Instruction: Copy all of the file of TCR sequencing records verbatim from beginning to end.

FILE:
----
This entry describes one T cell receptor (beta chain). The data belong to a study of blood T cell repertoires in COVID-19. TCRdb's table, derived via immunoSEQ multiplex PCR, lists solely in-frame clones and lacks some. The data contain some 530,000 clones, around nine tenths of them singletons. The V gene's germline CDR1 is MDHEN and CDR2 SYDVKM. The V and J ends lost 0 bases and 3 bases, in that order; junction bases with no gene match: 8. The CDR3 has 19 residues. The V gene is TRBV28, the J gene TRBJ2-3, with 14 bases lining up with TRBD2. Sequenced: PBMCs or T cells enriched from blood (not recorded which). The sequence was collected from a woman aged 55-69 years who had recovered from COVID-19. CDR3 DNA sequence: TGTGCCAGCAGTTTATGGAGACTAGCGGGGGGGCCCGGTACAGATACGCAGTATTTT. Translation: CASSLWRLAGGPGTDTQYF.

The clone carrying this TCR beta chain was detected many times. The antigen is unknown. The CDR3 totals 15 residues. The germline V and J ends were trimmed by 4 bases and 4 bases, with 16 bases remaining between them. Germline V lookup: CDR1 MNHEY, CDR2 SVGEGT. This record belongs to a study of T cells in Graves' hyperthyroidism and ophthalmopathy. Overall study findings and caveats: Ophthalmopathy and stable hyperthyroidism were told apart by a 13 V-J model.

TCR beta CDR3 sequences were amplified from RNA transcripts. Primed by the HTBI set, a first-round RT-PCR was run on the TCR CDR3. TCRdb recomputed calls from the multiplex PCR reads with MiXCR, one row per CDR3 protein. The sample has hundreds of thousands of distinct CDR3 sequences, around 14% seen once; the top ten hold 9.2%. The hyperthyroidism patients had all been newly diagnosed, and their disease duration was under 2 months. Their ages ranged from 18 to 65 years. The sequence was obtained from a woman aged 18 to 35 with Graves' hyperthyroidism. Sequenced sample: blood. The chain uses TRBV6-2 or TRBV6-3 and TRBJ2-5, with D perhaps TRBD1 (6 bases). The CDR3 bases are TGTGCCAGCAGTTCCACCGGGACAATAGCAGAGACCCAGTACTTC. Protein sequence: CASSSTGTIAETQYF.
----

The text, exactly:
This entry describes one T cell receptor (beta chain). The data belong to a study of blood T cell repertoires in COVID-19. TCRdb's table, derived via immunoSEQ multiplex PCR, lists solely in-frame clones and lacks some. The data contain some 530,000 clones, around nine tenths of them singletons. The V gene's germline CDR1 is MDHEN and CDR2 SYDVKM. The V and J ends lost 0 bases and 3 bases, in that order; junction bases with no gene match: 8. The CDR3 has 19 residues. The V gene is TRBV28, the J gene TRBJ2-3, with 14 bases lining up with TRBD2. Sequenced: PBMCs or T cells enriched from blood (not recorded which). The sequence was collected from a woman aged 55-69 years who had recovered from COVID-19. CDR3 DNA sequence: TGTGCCAGCAGTTTATGGAGACTAGCGGGGGGGCCCGGTACAGATACGCAGTATTTT. Translation: CASSLWRLAGGPGTDTQYF.

The clone carrying this TCR beta chain was detected many times. The antigen is unknown. The CDR3 totals 15 residues. The germline V and J ends were trimmed by 4 bases and 4 bases, with 16 bases remaining between them. Germline V lookup: CDR1 MNHEY, CDR2 SVGEGT. This record belongs to a study of T cells in Graves' hyperthyroidism and ophthalmopathy. Overall study findings and caveats: Ophthalmopathy and stable hyperthyroidism were told apart by a 13 V-J model.

TCR beta CDR3 sequences were amplified from RNA transcripts. Primed by the HTBI set, a first-round RT-PCR was run on the TCR CDR3. TCRdb recomputed calls from the multiplex PCR reads with MiXCR, one row per CDR3 protein. The sample has hundreds of thousands of distinct CDR3 sequences, around 14% seen once; the top ten hold 9.2%. The hyperthyroidism patients had all been newly diagnosed, and their disease duration was under 2 months. Their ages ranged from 18 to 65 years. The sequence was obtained from a woman aged 18 to 35 with Graves' hyperthyroidism. Sequenced sample: blood. The chain uses TRBV6-2 or TRBV6-3 and TRBJ2-5, with D perhaps TRBD1 (6 bases). The CDR3 bases are TGTGCCAGCAGTTCCACCGGGACAATAGCAGAGACCCAGTACTTC. Protein sequence: CASSSTGTIAETQYF.